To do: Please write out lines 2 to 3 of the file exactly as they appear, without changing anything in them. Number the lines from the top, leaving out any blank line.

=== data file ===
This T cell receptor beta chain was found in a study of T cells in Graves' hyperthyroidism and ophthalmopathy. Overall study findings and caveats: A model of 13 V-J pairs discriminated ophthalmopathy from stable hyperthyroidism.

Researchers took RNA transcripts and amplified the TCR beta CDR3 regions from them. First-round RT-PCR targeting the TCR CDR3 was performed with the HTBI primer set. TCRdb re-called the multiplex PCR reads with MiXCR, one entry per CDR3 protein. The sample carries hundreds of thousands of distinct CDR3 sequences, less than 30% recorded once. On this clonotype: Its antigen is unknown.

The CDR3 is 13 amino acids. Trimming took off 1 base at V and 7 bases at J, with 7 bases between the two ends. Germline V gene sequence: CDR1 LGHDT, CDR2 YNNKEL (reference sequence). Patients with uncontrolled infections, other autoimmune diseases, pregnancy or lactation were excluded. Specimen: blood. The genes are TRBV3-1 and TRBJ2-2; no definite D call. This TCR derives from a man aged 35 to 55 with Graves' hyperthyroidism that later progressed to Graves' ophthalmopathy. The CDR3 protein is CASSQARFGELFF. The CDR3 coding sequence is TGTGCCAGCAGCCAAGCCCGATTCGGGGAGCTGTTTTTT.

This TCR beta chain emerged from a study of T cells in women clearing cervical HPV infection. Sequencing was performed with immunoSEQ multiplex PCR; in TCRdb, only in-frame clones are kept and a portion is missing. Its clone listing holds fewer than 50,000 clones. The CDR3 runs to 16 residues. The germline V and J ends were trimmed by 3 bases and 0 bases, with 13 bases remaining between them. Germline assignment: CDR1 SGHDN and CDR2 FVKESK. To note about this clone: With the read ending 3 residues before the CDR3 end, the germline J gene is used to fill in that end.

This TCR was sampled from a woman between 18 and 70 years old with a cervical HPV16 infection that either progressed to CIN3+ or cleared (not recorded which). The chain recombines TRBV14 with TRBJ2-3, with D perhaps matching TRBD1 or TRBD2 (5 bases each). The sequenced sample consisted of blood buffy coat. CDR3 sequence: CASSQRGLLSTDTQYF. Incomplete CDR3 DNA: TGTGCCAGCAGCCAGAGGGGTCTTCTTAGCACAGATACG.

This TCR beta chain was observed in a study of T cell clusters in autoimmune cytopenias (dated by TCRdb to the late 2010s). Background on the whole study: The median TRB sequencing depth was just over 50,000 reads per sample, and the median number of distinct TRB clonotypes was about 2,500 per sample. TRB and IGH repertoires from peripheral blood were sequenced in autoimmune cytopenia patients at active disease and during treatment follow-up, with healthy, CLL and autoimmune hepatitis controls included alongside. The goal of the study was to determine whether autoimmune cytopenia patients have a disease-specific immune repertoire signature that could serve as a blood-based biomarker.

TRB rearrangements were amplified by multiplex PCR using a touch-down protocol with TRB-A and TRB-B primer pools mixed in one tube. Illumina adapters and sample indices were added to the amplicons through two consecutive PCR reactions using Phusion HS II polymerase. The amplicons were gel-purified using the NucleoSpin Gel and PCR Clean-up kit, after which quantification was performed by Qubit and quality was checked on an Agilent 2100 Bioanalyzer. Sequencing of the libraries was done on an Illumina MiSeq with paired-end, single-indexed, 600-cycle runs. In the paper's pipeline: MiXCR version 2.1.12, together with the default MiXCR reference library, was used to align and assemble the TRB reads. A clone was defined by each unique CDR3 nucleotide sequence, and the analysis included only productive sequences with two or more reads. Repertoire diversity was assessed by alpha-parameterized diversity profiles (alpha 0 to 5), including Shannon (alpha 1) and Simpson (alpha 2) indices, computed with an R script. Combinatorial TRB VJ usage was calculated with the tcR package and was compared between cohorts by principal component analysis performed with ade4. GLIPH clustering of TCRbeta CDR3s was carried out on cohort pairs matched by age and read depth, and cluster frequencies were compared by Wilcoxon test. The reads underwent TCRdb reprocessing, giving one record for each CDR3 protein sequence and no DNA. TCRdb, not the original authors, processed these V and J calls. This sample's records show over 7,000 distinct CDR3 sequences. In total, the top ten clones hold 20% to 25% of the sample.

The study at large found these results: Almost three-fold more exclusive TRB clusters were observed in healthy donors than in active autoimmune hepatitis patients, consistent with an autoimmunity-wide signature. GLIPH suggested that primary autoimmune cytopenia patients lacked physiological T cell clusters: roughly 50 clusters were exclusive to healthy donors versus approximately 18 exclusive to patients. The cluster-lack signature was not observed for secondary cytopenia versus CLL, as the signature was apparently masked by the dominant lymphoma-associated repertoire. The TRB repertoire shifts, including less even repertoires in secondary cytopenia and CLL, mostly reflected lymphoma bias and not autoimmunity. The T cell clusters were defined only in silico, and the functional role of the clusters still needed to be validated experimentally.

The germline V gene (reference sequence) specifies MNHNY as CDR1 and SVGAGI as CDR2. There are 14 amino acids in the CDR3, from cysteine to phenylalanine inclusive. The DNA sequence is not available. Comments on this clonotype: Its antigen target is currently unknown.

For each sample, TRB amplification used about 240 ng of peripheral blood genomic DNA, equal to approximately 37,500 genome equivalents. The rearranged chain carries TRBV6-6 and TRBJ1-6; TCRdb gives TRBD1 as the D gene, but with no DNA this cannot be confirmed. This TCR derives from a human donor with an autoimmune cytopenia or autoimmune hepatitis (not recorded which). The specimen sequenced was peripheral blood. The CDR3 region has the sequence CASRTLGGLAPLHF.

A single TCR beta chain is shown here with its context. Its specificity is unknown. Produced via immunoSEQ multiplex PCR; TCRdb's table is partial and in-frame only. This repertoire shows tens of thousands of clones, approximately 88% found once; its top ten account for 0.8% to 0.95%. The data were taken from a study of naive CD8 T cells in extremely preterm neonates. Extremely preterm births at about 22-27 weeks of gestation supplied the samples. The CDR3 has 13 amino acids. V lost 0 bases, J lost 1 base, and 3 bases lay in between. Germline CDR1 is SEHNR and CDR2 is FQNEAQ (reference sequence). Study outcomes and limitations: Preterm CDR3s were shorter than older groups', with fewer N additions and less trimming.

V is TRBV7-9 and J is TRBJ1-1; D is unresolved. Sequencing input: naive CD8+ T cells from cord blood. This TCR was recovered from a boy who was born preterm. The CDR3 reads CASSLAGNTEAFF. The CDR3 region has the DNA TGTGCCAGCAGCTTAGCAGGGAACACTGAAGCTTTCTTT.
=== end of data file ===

Researchers took RNA transcripts and amplified the TCR beta CDR3 regions from them. First-round RT-PCR targeting the TCR CDR3 was performed with the HTBI primer set. TCRdb re-called the multiplex PCR reads with MiXCR, one entry per CDR3 protein. The sample carries hundreds of thousands of distinct CDR3 sequences, less than 30% recorded once. On this clonotype: Its antigen is unknown.

The CDR3 is 13 amino acids. Trimming took off 1 base at V and 7 bases at J, with 7 bases between the two ends. Germline V gene sequence: CDR1 LGHDT, CDR2 YNNKEL (reference sequence). Patients with uncontrolled infections, other autoimmune diseases, pregnancy or lactation were excluded. Specimen: blood. The genes are TRBV3-1 and TRBJ2-2; no definite D call. This TCR derives from a man aged 35 to 55 with Graves' hyperthyroidism that later progressed to Graves' ophthalmopathy. The CDR3 protein is CASSQARFGELFF. The CDR3 coding sequence is TGTGCCAGCAGCCAAGCCCGATTCGGGGAGCTGTTTTTT.